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Hands on: ViewSonic ViewPad 4 review

Under the hood, we're looking at a 1GHz processor, which doesn't exactly whip along – we encountered a little bit of lag in launching applications.

The keyboard isn't badly laid out, but if the touchscreen was more responsive we'd have been able to type a darn sight faster – it really lets the handset down when it comes to speed and precision.

ViewSonic viewpad 4 review

We do rather like the Smart Switch function, which enables you to change between a home and work set up, something we've seen before on a number of Symbian devices.

ViewSonic viewpad 4 review

It can also be set as a location-based tool, using GPS to determine which settings it should be using.

ViewSonic viewpad 4 review

As ususal with Android, the Home screens can be customised to your liking and the small helicopter view gives you an at-a-glance look at the overall layout.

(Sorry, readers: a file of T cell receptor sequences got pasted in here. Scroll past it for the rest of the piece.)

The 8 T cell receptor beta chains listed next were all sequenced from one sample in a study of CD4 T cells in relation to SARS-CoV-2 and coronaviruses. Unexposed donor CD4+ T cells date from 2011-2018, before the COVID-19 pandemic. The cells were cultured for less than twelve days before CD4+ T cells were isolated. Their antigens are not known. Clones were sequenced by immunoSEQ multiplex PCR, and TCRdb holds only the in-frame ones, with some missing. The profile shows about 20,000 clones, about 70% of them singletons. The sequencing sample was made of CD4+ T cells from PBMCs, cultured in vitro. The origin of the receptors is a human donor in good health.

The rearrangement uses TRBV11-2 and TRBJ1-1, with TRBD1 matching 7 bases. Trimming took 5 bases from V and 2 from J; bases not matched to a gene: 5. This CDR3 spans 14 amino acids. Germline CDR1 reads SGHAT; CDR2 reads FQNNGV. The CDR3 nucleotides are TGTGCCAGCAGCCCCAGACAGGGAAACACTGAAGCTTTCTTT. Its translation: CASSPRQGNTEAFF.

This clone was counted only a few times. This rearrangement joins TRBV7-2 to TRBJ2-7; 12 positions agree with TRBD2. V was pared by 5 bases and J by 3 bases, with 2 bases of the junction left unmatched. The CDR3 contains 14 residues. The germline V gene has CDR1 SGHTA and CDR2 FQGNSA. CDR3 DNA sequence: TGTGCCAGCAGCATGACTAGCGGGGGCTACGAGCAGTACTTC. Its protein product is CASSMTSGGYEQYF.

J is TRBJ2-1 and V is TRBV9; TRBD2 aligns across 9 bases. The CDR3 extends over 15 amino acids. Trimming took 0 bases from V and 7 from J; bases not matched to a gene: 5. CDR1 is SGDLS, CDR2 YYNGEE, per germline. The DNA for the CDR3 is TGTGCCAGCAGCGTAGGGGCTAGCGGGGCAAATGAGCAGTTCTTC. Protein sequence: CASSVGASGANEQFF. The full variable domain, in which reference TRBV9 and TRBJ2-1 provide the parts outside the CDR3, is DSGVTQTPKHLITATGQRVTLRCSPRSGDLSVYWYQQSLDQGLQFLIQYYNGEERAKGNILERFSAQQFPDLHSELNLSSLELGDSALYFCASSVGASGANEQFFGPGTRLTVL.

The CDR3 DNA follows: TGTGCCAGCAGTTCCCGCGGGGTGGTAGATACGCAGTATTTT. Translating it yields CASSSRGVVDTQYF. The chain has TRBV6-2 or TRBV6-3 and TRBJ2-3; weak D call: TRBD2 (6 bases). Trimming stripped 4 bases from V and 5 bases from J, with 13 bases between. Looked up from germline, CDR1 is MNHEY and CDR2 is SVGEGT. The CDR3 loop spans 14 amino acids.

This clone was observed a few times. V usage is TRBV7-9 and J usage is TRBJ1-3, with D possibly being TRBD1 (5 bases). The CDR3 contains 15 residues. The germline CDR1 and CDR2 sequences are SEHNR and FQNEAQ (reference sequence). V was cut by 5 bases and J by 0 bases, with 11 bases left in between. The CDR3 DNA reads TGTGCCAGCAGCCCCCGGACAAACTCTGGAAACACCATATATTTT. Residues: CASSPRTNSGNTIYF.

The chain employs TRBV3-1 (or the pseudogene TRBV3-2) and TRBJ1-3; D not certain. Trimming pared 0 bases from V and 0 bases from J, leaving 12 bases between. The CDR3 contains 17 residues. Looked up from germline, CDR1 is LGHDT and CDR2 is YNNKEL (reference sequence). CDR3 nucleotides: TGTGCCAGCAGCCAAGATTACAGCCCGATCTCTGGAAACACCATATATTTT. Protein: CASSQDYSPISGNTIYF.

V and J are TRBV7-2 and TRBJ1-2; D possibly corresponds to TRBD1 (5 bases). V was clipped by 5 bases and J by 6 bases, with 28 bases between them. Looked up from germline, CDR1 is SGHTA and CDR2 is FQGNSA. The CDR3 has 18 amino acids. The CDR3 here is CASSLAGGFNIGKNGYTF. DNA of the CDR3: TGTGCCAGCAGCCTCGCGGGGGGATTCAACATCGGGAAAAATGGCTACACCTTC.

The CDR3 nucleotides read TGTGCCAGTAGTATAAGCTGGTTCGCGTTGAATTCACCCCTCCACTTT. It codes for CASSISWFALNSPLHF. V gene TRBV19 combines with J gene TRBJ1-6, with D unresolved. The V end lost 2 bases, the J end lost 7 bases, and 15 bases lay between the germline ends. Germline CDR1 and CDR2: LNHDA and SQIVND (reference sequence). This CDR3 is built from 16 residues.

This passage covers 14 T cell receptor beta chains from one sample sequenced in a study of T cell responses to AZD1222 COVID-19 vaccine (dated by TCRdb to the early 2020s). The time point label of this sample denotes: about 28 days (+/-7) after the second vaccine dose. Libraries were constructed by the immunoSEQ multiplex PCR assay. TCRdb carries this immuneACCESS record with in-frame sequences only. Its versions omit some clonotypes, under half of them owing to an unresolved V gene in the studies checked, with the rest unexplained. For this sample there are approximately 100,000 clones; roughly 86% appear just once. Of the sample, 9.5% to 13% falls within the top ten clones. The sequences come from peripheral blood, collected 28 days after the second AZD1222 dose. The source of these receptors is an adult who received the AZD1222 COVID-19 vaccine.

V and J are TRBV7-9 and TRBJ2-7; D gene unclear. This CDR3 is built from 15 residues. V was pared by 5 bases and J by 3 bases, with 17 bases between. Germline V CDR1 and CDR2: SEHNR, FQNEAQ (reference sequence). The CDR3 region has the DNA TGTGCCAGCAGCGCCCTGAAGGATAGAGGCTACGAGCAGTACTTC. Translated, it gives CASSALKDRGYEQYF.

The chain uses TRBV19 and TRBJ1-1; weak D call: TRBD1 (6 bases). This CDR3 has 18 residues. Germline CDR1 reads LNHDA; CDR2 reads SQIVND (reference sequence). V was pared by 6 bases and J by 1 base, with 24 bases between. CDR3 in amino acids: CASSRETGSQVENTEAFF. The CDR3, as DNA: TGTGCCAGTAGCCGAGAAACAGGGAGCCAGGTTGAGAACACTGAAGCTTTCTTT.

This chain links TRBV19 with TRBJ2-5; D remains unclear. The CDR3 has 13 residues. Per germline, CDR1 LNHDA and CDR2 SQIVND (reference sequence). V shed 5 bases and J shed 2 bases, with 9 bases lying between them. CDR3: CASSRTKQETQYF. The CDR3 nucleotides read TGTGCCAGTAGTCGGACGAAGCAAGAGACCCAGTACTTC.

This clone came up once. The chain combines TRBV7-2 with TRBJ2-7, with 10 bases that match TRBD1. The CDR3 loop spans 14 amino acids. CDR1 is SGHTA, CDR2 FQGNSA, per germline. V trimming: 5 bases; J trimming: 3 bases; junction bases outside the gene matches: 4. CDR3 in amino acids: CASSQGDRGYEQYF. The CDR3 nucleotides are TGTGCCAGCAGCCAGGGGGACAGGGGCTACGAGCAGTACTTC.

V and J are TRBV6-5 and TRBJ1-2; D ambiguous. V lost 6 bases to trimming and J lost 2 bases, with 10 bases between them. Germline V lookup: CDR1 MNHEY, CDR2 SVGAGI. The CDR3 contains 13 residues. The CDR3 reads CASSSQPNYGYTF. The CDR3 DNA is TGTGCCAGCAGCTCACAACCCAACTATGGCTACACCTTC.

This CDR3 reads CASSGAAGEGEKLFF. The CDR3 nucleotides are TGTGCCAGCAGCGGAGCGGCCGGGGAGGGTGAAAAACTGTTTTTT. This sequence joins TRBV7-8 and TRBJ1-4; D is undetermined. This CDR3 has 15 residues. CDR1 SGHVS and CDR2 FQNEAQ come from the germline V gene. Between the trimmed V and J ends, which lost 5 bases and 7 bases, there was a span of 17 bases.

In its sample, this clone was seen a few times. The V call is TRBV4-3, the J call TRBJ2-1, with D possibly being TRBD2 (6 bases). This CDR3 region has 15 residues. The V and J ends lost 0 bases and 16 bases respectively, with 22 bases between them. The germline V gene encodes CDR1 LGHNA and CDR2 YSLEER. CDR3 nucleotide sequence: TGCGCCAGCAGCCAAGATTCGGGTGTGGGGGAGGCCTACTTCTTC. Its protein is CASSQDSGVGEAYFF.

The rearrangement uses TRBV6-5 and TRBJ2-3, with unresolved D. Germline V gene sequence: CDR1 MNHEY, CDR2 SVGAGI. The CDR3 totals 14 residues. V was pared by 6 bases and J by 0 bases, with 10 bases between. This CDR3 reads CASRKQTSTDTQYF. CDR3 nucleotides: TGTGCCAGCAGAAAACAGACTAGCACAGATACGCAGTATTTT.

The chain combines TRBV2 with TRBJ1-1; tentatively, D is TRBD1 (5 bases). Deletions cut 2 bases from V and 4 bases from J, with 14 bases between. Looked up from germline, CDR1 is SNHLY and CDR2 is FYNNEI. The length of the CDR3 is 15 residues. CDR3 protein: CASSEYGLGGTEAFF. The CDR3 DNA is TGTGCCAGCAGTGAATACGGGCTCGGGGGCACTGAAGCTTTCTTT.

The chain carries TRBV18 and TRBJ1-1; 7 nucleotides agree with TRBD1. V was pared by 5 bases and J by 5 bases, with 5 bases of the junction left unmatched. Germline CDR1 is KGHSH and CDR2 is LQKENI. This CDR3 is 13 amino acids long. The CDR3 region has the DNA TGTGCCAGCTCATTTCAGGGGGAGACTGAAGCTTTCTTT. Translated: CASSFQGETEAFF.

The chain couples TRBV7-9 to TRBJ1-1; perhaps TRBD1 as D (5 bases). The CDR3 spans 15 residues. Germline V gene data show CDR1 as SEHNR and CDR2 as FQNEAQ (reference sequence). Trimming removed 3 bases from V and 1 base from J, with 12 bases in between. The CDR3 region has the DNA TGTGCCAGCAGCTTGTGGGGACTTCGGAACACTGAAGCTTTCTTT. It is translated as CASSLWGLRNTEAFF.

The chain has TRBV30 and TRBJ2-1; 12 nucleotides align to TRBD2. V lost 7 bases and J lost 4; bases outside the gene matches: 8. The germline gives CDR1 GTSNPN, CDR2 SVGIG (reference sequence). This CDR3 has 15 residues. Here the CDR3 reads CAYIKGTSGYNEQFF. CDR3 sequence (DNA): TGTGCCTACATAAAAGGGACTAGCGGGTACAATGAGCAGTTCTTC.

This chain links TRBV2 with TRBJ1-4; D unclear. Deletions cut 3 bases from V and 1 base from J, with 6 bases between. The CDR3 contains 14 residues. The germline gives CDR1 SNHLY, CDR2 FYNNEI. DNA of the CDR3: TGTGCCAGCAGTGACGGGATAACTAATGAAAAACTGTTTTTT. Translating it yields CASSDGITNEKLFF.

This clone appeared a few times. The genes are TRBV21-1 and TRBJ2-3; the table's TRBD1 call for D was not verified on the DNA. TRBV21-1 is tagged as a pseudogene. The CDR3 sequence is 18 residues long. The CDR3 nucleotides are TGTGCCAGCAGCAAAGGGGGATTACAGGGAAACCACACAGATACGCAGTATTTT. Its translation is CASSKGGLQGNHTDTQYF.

ViewSonic viewpad 4 review

The five-megapixel camera on the back of the handset is not the best we've seen; there doesn't seem to be much image stabilisation built-in, and our shots tended to look quite noisy on the screen. The ViewSonic Viewpad 4 is also capable of recording 720p video, but since we weren't able to test the HDMI-out, we can't vouch for its quality on the big screen.

All in all, the Viewpad 4 isn't a bad handset, and it's a definite boon that it will ship in May with the cream of the Android smartphone OS versions, but those craving a high-end experience may find themselves disappointed.